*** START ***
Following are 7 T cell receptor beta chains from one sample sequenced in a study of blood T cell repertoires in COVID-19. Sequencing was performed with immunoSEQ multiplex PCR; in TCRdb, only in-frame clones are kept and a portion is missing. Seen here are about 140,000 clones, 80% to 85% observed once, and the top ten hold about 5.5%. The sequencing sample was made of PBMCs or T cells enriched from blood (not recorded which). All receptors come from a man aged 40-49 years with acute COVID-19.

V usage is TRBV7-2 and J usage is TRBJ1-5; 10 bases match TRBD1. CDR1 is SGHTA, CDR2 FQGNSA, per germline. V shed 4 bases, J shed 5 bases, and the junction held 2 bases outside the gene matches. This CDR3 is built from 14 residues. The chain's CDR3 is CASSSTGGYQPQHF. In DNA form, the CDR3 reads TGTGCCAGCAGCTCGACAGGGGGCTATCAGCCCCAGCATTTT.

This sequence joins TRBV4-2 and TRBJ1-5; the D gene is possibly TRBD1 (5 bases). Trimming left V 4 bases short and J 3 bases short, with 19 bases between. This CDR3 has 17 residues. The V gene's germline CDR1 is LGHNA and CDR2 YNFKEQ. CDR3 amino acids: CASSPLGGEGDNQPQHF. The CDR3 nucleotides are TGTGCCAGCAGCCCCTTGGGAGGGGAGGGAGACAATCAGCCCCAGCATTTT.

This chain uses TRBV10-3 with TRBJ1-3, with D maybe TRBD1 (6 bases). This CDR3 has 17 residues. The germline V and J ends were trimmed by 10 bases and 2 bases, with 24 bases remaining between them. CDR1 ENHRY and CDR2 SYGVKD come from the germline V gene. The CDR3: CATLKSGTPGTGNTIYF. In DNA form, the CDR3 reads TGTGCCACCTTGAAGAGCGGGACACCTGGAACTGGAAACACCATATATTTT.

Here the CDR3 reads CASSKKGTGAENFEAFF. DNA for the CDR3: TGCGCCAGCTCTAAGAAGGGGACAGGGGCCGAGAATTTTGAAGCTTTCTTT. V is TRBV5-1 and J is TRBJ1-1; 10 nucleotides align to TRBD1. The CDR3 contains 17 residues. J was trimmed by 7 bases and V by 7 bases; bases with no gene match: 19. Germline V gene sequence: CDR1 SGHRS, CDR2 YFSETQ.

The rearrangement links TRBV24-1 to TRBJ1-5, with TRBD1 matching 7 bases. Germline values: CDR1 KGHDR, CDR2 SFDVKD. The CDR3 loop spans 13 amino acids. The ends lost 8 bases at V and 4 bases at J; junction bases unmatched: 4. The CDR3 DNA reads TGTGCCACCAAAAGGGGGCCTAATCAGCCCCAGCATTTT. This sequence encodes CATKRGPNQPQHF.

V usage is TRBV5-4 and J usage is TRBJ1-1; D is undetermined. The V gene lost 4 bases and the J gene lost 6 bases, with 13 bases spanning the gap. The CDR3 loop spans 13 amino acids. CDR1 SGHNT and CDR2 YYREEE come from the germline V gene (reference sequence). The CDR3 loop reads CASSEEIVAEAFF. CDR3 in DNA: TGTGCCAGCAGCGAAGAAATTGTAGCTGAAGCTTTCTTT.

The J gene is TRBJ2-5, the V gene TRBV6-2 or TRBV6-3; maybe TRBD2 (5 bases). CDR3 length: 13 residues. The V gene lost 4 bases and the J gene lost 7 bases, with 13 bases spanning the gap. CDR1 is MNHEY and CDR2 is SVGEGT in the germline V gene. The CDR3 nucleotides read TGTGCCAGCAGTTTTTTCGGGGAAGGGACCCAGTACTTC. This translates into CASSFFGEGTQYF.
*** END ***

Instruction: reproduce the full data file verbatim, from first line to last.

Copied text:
Following are 7 T cell receptor beta chains from one sample sequenced in a study of blood T cell repertoires in COVID-19. Sequencing was performed with immunoSEQ multiplex PCR; in TCRdb, only in-frame clones are kept and a portion is missing. Seen here are about 140,000 clones, 80% to 85% observed once, and the top ten hold about 5.5%. The sequencing sample was made of PBMCs or T cells enriched from blood (not recorded which). All receptors come from a man aged 40-49 years with acute COVID-19.

V usage is TRBV7-2 and J usage is TRBJ1-5; 10 bases match TRBD1. CDR1 is SGHTA, CDR2 FQGNSA, per germline. V shed 4 bases, J shed 5 bases, and the junction held 2 bases outside the gene matches. This CDR3 is built from 14 residues. The chain's CDR3 is CASSSTGGYQPQHF. In DNA form, the CDR3 reads TGTGCCAGCAGCTCGACAGGGGGCTATCAGCCCCAGCATTTT.

This sequence joins TRBV4-2 and TRBJ1-5; the D gene is possibly TRBD1 (5 bases). Trimming left V 4 bases short and J 3 bases short, with 19 bases between. This CDR3 has 17 residues. The V gene's germline CDR1 is LGHNA and CDR2 YNFKEQ. CDR3 amino acids: CASSPLGGEGDNQPQHF. The CDR3 nucleotides are TGTGCCAGCAGCCCCTTGGGAGGGGAGGGAGACAATCAGCCCCAGCATTTT.

This chain uses TRBV10-3 with TRBJ1-3, with D maybe TRBD1 (6 bases). This CDR3 has 17 residues. The germline V and J ends were trimmed by 10 bases and 2 bases, with 24 bases remaining between them. CDR1 ENHRY and CDR2 SYGVKD come from the germline V gene. The CDR3: CATLKSGTPGTGNTIYF. In DNA form, the CDR3 reads TGTGCCACCTTGAAGAGCGGGACACCTGGAACTGGAAACACCATATATTTT.

Here the CDR3 reads CASSKKGTGAENFEAFF. DNA for the CDR3: TGCGCCAGCTCTAAGAAGGGGACAGGGGCCGAGAATTTTGAAGCTTTCTTT. V is TRBV5-1 and J is TRBJ1-1; 10 nucleotides align to TRBD1. The CDR3 contains 17 residues. J was trimmed by 7 bases and V by 7 bases; bases with no gene match: 19. Germline V gene sequence: CDR1 SGHRS, CDR2 YFSETQ.

The rearrangement links TRBV24-1 to TRBJ1-5, with TRBD1 matching 7 bases. Germline values: CDR1 KGHDR, CDR2 SFDVKD. The CDR3 loop spans 13 amino acids. The ends lost 8 bases at V and 4 bases at J; junction bases unmatched: 4. The CDR3 DNA reads TGTGCCACCAAAAGGGGGCCTAATCAGCCCCAGCATTTT. This sequence encodes CATKRGPNQPQHF.

V usage is TRBV5-4 and J usage is TRBJ1-1; D is undetermined. The V gene lost 4 bases and the J gene lost 6 bases, with 13 bases spanning the gap. The CDR3 loop spans 13 amino acids. CDR1 SGHNT and CDR2 YYREEE come from the germline V gene (reference sequence). The CDR3 loop reads CASSEEIVAEAFF. CDR3 in DNA: TGTGCCAGCAGCGAAGAAATTGTAGCTGAAGCTTTCTTT.

The J gene is TRBJ2-5, the V gene TRBV6-2 or TRBV6-3; maybe TRBD2 (5 bases). CDR3 length: 13 residues. The V gene lost 4 bases and the J gene lost 7 bases, with 13 bases spanning the gap. CDR1 is MNHEY and CDR2 is SVGEGT in the germline V gene. The CDR3 nucleotides read TGTGCCAGCAGTTTTTTCGGGGAAGGGACCCAGTACTTC. This translates into CASSFFGEGTQYF.